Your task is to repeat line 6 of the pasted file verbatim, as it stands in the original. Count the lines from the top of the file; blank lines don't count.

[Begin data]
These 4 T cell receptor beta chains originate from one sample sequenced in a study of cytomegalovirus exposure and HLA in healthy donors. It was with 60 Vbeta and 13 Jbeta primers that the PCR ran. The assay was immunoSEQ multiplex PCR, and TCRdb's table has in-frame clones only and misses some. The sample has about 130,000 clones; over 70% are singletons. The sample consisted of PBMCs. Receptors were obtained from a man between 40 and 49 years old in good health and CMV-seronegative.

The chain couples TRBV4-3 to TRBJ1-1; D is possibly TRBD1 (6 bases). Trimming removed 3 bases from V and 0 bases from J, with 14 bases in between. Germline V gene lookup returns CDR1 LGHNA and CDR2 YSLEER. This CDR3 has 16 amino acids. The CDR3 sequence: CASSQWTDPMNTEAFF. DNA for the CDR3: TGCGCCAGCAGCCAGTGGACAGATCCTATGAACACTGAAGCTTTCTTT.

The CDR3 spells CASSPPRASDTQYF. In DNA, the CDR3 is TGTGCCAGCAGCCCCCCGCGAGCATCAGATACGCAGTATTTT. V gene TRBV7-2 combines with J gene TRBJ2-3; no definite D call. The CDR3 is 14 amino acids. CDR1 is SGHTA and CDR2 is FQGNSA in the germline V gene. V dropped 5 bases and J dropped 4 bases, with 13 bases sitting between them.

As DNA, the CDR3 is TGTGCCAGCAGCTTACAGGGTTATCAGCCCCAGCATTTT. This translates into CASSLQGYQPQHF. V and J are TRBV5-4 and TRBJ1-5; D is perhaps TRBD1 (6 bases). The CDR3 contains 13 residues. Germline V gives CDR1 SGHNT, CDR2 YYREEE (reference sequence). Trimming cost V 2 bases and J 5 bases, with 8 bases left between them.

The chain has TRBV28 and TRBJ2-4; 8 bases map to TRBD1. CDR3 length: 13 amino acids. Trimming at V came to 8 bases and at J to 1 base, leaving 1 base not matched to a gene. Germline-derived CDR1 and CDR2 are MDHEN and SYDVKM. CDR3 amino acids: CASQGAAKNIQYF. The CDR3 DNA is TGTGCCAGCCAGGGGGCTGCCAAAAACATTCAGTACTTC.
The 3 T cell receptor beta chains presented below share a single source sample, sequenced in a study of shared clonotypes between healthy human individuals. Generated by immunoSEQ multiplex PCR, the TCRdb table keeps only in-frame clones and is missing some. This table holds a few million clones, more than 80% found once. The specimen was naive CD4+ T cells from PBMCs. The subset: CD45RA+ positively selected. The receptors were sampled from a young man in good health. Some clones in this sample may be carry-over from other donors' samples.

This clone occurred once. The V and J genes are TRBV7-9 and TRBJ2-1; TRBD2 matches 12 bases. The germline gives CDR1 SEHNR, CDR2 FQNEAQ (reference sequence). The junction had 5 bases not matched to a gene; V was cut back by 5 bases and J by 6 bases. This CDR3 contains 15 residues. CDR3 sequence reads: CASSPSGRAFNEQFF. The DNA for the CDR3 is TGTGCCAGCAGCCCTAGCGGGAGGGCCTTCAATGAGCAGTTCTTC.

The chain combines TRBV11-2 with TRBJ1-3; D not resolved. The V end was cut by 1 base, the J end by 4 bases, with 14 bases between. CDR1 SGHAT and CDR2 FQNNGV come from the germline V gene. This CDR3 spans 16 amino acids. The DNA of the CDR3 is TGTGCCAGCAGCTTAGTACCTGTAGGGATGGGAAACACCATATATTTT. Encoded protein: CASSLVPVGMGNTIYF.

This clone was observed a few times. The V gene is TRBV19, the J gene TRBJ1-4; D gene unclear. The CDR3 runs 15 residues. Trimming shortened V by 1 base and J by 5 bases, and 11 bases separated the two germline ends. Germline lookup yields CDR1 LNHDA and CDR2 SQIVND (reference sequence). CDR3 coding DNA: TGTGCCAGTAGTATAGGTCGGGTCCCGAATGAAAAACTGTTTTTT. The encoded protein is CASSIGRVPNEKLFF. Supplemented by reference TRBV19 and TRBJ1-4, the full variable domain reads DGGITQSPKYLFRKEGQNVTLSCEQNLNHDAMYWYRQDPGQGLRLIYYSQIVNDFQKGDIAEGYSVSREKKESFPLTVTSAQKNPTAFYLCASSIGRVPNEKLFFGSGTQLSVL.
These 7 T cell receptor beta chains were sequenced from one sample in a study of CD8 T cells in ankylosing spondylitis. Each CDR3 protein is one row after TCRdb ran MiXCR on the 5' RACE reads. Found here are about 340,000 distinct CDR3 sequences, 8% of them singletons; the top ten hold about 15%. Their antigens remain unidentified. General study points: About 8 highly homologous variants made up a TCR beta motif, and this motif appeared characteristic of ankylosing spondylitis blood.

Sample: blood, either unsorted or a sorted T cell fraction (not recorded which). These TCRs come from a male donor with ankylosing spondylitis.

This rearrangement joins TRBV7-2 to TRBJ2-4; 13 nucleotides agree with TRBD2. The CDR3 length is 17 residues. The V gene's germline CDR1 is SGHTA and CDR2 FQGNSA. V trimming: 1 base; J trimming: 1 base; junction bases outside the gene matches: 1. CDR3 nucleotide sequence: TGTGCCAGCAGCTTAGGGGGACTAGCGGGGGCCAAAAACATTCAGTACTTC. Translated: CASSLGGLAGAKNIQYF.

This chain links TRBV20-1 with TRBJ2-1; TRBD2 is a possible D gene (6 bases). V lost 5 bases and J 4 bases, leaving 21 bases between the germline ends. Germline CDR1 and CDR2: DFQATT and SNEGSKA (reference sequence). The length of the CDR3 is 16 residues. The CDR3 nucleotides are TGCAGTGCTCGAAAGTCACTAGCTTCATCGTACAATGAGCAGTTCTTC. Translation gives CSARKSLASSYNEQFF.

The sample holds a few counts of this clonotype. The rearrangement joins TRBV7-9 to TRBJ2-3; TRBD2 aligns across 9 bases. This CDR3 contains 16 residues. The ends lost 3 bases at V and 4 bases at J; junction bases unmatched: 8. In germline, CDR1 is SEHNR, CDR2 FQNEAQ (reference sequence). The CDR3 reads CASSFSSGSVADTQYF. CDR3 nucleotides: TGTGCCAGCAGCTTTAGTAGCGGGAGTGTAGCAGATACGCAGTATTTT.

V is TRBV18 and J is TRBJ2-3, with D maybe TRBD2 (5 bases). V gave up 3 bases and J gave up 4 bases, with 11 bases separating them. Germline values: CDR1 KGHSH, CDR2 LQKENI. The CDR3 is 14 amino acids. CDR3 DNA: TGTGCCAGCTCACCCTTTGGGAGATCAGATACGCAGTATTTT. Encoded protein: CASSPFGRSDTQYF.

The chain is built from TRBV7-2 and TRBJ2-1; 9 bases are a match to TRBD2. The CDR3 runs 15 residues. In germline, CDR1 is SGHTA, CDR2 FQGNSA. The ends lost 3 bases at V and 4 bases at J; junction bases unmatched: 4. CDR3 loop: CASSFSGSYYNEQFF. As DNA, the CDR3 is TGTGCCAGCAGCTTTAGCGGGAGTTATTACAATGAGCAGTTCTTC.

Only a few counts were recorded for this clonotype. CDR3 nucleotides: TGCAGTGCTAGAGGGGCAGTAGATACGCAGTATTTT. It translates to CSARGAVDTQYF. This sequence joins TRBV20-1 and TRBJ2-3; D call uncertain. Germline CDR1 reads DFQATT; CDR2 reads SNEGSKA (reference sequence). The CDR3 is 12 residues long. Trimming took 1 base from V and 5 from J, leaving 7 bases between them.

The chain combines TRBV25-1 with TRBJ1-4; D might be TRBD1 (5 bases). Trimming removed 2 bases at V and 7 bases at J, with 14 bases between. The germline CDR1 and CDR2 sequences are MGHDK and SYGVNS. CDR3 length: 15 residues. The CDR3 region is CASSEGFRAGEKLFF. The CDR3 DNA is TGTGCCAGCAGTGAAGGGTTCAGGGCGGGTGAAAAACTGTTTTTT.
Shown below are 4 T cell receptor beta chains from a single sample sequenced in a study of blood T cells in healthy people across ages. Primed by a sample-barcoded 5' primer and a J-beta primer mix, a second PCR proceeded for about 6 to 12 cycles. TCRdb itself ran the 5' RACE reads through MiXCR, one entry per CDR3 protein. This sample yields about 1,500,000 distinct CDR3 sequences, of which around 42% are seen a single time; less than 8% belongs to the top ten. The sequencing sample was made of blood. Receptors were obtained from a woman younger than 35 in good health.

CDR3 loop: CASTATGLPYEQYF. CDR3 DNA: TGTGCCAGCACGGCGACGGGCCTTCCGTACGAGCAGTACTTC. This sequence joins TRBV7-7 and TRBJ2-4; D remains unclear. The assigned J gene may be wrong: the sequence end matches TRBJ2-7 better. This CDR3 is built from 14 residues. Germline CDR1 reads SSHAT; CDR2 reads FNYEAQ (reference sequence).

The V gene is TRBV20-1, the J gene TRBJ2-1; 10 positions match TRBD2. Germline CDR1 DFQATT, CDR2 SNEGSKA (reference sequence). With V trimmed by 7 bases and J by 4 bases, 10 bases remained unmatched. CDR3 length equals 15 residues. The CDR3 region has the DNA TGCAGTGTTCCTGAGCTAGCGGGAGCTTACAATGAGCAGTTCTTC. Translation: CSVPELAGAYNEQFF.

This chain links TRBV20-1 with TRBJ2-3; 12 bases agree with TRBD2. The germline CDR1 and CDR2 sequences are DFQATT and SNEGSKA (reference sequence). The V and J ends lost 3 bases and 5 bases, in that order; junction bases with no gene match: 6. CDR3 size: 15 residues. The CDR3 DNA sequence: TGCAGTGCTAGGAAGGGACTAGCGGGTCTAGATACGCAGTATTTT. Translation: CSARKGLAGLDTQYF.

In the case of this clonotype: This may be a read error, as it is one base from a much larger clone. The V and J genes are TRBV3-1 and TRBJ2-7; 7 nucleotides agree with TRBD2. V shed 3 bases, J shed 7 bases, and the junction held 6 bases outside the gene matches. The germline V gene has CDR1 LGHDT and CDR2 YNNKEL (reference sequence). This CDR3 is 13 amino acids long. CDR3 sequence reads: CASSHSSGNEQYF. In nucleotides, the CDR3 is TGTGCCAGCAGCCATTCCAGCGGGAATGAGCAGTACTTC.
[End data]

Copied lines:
The 3 T cell receptor beta chains presented below share a single source sample, sequenced in a study of shared clonotypes between healthy human individuals. Generated by immunoSEQ multiplex PCR, the TCRdb table keeps only in-frame clones and is missing some. This table holds a few million clones, more than 80% found once. The specimen was naive CD4+ T cells from PBMCs. The subset: CD45RA+ positively selected. The receptors were sampled from a young man in good health. Some clones in this sample may be carry-over from other donors' samples.